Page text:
13. My 2 cents... That is an essential question. Colocation of sensitive information into one place with added security is generally what you do with most your secrets or valuables such as passwords, creditcards (in the wallet) or money (the bank :-)) The main-problem today is that passwords as a single authentication-challenge is too vague. Too often, theyre not properly protected at the site storing them. As a quantifier, we often re-use them, so gaining access to an email + password at a website many times gives access to 10 other sites,. A password manager sorta moves the issue from having one password stored at 100 locations into having it stored at 1 (with a master password). The issue isnt entirely solved, but at least you've compensated for those forums that didn't ran security updates since 2014 and are affected by heartbleed, poodle and whatnot. So you wont need to panic about public password-dumps like those on Flashback.org and immediately visit https://haveibeenpwned.com/ What I like about Enpass is; I can place these secrets whereever I want, at any disk, any site, cloud, removable media etc, Im not bound to store them where "thieves" start looking. Im not forced to bundle 100% of my credentials in ONE wallet-file. I can choose to place some less-sensitive secrets in one wallet which I sync, and other critical stuff in an ofline location like a removable drive or a disc which isnt even mounted other than when I actually need it. Having that said, there's LOTS of factors that come into play. Is the Master Password a sufficent challange to access all my stuff, or do I require another factor (2FA)? A peek over your shoulder is enough for someone to gain access to all stuff, if gaining access to the wallet. A keyboard-logger can easily be snuck into the back of a workstation, Heck, KeySweeper doesnt even require physical connection to your computer to intercept keystrokes from a wireless Microsoft-keyboard. Storing a second authentication factor ALONG with the first one in the same place generally beats the purpose, at least partially, Use wisely. What are the consequences if my wallet gets compromized? can I recover or will my life be over? (e.g I never store the credentials for my primary email anywhere, since that in the wrong hands with "forgot my password" would result in access to any accound, theoretically. Many people today stare themselves blind on the level of encryption, "Oh its AES-256, that's militarygrade so its safe, Period, the competitor is just using 128-bits!". Sure the enc. implementation is of esssence, but its not "period". A simple comparision-instruction could potentially be swapped by a skilled rev. engineer to set security aside, (im not implying anything specific to Enpass here)Im just saying that often, security mechanisms aren't broken brute-force, they're simply bypassed, Do I NEED to store the PIN for my creditcard in a passwordmanager? I remember it just fine prior to using any pwdmanager, so why should I store it outside my head? IMHO, there's simply a balance between security and usability, between wisdom and stupidity. but its individual Sorry for the.. hefty content,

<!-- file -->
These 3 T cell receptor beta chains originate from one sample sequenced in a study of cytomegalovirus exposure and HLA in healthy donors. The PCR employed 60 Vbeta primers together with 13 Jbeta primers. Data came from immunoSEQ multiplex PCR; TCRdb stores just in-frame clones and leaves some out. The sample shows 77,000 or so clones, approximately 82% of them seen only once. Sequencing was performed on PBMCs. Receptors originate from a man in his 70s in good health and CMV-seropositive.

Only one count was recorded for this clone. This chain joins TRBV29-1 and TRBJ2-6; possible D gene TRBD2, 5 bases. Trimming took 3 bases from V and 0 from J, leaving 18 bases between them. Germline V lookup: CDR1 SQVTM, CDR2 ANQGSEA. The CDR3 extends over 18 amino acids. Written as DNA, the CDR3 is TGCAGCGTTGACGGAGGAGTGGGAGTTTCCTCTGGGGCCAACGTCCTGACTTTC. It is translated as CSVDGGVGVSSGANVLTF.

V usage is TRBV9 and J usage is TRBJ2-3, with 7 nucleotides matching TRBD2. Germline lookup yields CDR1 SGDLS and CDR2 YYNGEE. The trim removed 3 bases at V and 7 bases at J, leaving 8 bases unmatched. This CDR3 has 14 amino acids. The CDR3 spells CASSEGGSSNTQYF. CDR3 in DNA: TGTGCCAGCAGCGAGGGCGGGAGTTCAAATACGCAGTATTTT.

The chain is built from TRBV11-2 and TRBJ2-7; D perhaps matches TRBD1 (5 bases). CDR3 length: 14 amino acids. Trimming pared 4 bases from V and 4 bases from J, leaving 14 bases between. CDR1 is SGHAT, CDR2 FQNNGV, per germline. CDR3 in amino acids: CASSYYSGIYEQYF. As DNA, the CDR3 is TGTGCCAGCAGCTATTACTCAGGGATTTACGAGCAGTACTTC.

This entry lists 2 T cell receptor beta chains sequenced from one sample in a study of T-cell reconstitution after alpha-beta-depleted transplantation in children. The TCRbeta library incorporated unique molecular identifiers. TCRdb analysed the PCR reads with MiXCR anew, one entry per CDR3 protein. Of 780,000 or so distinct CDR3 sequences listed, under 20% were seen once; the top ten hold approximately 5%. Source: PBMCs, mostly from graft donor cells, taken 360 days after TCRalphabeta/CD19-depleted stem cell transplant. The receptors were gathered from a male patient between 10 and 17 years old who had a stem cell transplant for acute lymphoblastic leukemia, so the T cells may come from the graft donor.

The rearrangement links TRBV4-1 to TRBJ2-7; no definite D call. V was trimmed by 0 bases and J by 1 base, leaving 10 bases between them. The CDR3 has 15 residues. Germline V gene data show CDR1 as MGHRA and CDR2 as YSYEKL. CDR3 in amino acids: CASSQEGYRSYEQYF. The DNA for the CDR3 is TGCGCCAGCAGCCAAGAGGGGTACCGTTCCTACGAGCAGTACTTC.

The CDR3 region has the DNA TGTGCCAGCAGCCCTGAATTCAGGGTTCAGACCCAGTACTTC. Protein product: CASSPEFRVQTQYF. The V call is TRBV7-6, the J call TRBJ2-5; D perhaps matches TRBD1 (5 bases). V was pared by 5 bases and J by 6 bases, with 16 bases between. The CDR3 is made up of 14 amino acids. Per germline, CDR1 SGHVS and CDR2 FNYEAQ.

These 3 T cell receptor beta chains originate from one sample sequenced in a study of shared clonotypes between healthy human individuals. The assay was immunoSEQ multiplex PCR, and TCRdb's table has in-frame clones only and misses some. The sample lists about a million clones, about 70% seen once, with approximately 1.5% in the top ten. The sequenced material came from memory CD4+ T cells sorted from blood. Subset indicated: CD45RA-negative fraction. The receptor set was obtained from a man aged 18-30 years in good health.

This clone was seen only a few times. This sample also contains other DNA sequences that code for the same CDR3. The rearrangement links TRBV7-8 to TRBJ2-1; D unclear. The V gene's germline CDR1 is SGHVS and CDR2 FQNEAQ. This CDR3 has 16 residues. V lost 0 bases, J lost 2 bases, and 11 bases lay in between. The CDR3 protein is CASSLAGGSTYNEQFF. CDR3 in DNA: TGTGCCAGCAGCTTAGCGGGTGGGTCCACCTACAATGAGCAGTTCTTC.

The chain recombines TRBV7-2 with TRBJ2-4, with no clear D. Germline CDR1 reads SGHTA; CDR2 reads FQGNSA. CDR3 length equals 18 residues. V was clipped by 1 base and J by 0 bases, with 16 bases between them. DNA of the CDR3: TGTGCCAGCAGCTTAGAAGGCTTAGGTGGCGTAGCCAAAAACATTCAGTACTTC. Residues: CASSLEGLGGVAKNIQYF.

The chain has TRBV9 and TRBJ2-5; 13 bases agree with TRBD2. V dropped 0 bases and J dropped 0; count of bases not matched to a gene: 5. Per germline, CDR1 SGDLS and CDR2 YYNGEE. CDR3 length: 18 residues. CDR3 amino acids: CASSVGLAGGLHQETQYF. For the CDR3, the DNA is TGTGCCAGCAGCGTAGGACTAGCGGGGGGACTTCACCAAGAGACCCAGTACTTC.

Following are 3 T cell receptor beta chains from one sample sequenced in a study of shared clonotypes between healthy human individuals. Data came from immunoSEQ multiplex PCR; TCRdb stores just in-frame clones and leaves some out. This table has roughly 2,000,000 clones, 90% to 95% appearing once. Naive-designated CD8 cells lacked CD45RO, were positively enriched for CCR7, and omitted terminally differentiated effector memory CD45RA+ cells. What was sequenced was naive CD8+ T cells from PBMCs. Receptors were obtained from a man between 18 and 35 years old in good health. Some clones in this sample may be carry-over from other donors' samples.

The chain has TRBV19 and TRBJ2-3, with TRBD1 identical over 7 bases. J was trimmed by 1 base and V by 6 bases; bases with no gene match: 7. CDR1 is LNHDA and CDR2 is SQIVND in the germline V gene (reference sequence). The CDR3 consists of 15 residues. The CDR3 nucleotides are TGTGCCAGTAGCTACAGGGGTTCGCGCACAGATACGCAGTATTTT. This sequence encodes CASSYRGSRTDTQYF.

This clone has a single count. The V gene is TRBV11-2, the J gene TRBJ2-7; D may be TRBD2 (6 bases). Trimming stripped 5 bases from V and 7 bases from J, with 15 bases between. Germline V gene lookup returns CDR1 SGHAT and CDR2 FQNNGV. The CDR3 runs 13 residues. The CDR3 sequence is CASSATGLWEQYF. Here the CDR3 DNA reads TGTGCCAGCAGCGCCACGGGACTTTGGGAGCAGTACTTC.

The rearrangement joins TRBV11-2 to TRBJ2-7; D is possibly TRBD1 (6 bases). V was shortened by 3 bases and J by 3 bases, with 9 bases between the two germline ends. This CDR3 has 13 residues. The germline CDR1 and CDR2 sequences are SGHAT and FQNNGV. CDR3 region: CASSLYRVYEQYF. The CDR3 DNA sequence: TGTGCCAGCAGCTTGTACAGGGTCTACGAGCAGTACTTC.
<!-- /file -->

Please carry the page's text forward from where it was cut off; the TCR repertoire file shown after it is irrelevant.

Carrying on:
14. Mail sent (for participation in Swedish translation)
  15. The Edge plugin roadmap can be followed here https://developer.microsoft.com/en-us/microsoft-edge/platform/documentation/extensions/api-support/extension-api-roadmap/ No plans for loopback connectivity, but an "consideration" to be able to download files programmatically via plugin. Maybe the plugin could perform all necessary operation itself directly on the wallet? Either from original wallet file or network share as given the option in Sync options, or one downloaded from a cloud provider, fetched by the plugin itself. Having the plugin performing updates to the wallet such as changing password records might be overkill, one could do that stuff in native clients having it immediately synced by the plugin. Would be neat to hear the devs view on this.